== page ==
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Ipso Facto Clauses During Formal Insolvency

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By Georgie Cape, Law Clerk, MST Lawyers and Alicia Hill, Principal, MST Lawyers

Amendments to the Corporations Act 2001 (Cth) will have the effect of making ipso facto clauses in contracts unenforceable during formal insolvency processes. This article will explain what an ipso facto clause is, set out the position before this amendment, what will change and the effects of these changes.

What is an ipso facto clause?

An ipso facto clause is a clause in a contract that enables one party to modify or terminate a contract upon the occurrence of an insolvency event, such as the appointment of an administrator. Modification or termination can occur despite the company’s compliance with all other terms of the contract including payment and performance.

Previous Situation

Previously, the Act did not make any reference to ipso facto clauses. This meant that these common contractual clauses were enforceable by suppliers, customers, landlords and other stakeholders of a company upon the happening of an insolvency event permitting them to modify or terminate the contract.

Changes

The Treasury Laws Amendment (2017 Enterprise Incentives No.2) Bill 2017 (the Amendment) amends the Act to make ipso facto clauses unenforceable during formal insolvency processes (e.g. administration, liquidation etc).

The contractual rights of ipso facto clauses will be stayed (temporarily unenforceable) during a company restructure that is occurring under:

  1. administration;
  2. a negotiation or compromise intended to evade the company being wound up in insolvency; or
  3. an appointment of a managing controller over all, or substantially all, of the company’s property.

The period of the stay will begin at the time:

  1. the company enters into external administration;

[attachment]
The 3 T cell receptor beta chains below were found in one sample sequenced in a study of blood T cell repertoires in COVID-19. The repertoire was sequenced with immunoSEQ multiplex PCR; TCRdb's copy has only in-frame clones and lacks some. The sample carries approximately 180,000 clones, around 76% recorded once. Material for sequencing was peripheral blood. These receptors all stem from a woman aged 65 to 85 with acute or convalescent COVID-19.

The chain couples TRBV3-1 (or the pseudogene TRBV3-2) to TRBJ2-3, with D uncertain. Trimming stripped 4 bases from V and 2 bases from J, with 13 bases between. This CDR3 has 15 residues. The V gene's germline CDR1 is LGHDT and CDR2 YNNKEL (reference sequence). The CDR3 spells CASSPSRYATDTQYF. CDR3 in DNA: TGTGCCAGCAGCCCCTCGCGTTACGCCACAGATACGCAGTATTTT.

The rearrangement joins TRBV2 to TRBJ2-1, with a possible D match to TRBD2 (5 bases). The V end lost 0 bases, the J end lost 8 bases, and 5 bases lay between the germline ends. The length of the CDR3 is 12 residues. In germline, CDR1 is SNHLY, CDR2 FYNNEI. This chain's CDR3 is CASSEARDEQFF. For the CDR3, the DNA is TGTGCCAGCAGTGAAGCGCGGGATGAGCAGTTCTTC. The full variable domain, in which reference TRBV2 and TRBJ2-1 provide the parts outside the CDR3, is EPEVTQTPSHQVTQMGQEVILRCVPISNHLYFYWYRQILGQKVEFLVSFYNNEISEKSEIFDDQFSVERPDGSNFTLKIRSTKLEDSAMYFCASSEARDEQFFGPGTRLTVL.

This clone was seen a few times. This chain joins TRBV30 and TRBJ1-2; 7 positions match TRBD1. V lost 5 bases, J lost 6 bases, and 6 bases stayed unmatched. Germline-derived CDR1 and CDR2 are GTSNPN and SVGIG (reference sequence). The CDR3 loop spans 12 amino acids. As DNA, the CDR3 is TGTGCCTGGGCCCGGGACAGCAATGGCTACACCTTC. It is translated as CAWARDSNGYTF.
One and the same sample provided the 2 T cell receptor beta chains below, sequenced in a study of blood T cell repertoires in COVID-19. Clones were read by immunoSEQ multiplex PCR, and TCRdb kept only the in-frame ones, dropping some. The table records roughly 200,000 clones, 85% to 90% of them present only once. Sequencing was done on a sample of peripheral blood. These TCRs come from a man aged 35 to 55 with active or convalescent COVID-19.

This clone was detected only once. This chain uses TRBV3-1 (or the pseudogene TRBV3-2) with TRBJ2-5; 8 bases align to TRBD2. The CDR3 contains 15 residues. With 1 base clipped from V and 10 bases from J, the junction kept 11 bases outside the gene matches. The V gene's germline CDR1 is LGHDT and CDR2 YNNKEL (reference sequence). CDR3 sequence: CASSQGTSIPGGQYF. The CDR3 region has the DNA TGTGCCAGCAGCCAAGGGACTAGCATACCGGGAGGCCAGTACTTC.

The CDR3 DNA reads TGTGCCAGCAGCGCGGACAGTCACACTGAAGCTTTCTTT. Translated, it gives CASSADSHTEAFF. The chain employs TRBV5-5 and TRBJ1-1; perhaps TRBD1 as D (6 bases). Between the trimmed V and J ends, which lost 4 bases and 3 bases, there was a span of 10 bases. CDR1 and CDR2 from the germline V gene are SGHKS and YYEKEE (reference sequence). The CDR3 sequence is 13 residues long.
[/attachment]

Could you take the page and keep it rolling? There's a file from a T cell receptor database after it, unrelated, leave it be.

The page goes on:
2. the company makes an application for compromise, or
  3. a managing controller is appointed.

The period of stay will end when:

  1. the administration ends (unless it ends because the company is being wound up in which case it will only end when it is fully wound up);
  2. the application of compromise is withdrawn or dismissed (or if the company becomes fully wound up); or
  3. the managing controller’s control ends.

All of these durations may be extended by a Court Order. Alternatively, the Court may also make an Order to lift the stay if it is in the interest of justice.

These modifications will come into effect the later of 1 July 2018 or six months after Royal Assent. The Governor-General may proclaim to effectuate these changes earlier.

It is important to note that ipso facto clauses will not alter a party’s right to terminate or modify the contract where there is a breach of the terms or obligations of the contract, including non-payment or non-performance.

Exceptions

The Amendment will not apply to contracts with ipso facto clauses entered into before the commencement date, or to contracts that were entered into before the commencement date but later altered.

Agreements made after the initiation of a restructure will not be able to stay the enforcement of ipso facto clauses.

The stay will also not apply to contracts specified in the Regulations or types of agreements specified by the Minister.

Effects of the Changes

The termination of contracts or agreements has adverse effects on a company, often leading to a decrease in the company’s worth. Consequently, a company in financial difficulty will be placed in an even more compromising situation. The prevention of the enforcement of ipso facto clauses gives companies the ability to continue operation while restructuring and provides an increased likelihood of success in improving its financial condition.

By allowing customers, suppliers and creditors the option to terminate their contract with the company may have the effect of deterring attempts to rescue the company.

If you would like to discuss any aspect of this article further, please do not hesitate to contact Alicia Hill by email or call +61 3 8540 0200.